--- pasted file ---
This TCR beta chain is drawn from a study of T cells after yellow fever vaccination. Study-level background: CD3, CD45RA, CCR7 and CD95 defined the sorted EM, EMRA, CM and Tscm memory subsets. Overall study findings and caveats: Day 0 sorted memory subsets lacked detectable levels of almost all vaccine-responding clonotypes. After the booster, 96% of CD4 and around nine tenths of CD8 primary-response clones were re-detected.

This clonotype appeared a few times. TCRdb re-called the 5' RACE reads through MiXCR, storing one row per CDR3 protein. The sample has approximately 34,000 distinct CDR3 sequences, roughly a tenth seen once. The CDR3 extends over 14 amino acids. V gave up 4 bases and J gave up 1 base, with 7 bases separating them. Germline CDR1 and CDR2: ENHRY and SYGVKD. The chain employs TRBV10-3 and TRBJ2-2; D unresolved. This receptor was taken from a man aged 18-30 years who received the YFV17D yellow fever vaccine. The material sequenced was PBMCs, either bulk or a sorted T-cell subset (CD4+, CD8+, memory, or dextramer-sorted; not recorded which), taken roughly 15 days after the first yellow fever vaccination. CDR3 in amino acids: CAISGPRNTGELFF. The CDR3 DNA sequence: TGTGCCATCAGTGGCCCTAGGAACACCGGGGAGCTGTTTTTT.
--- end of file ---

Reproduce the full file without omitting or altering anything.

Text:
This TCR beta chain is drawn from a study of T cells after yellow fever vaccination. Study-level background: CD3, CD45RA, CCR7 and CD95 defined the sorted EM, EMRA, CM and Tscm memory subsets. Overall study findings and caveats: Day 0 sorted memory subsets lacked detectable levels of almost all vaccine-responding clonotypes. After the booster, 96% of CD4 and around nine tenths of CD8 primary-response clones were re-detected.

This clonotype appeared a few times. TCRdb re-called the 5' RACE reads through MiXCR, storing one row per CDR3 protein. The sample has approximately 34,000 distinct CDR3 sequences, roughly a tenth seen once. The CDR3 extends over 14 amino acids. V gave up 4 bases and J gave up 1 base, with 7 bases separating them. Germline CDR1 and CDR2: ENHRY and SYGVKD. The chain employs TRBV10-3 and TRBJ2-2; D unresolved. This receptor was taken from a man aged 18-30 years who received the YFV17D yellow fever vaccine. The material sequenced was PBMCs, either bulk or a sorted T-cell subset (CD4+, CD8+, memory, or dextramer-sorted; not recorded which), taken roughly 15 days after the first yellow fever vaccination. CDR3 in amino acids: CAISGPRNTGELFF. The CDR3 DNA sequence: TGTGCCATCAGTGGCCCTAGGAACACCGGGGAGCTGTTTTTT.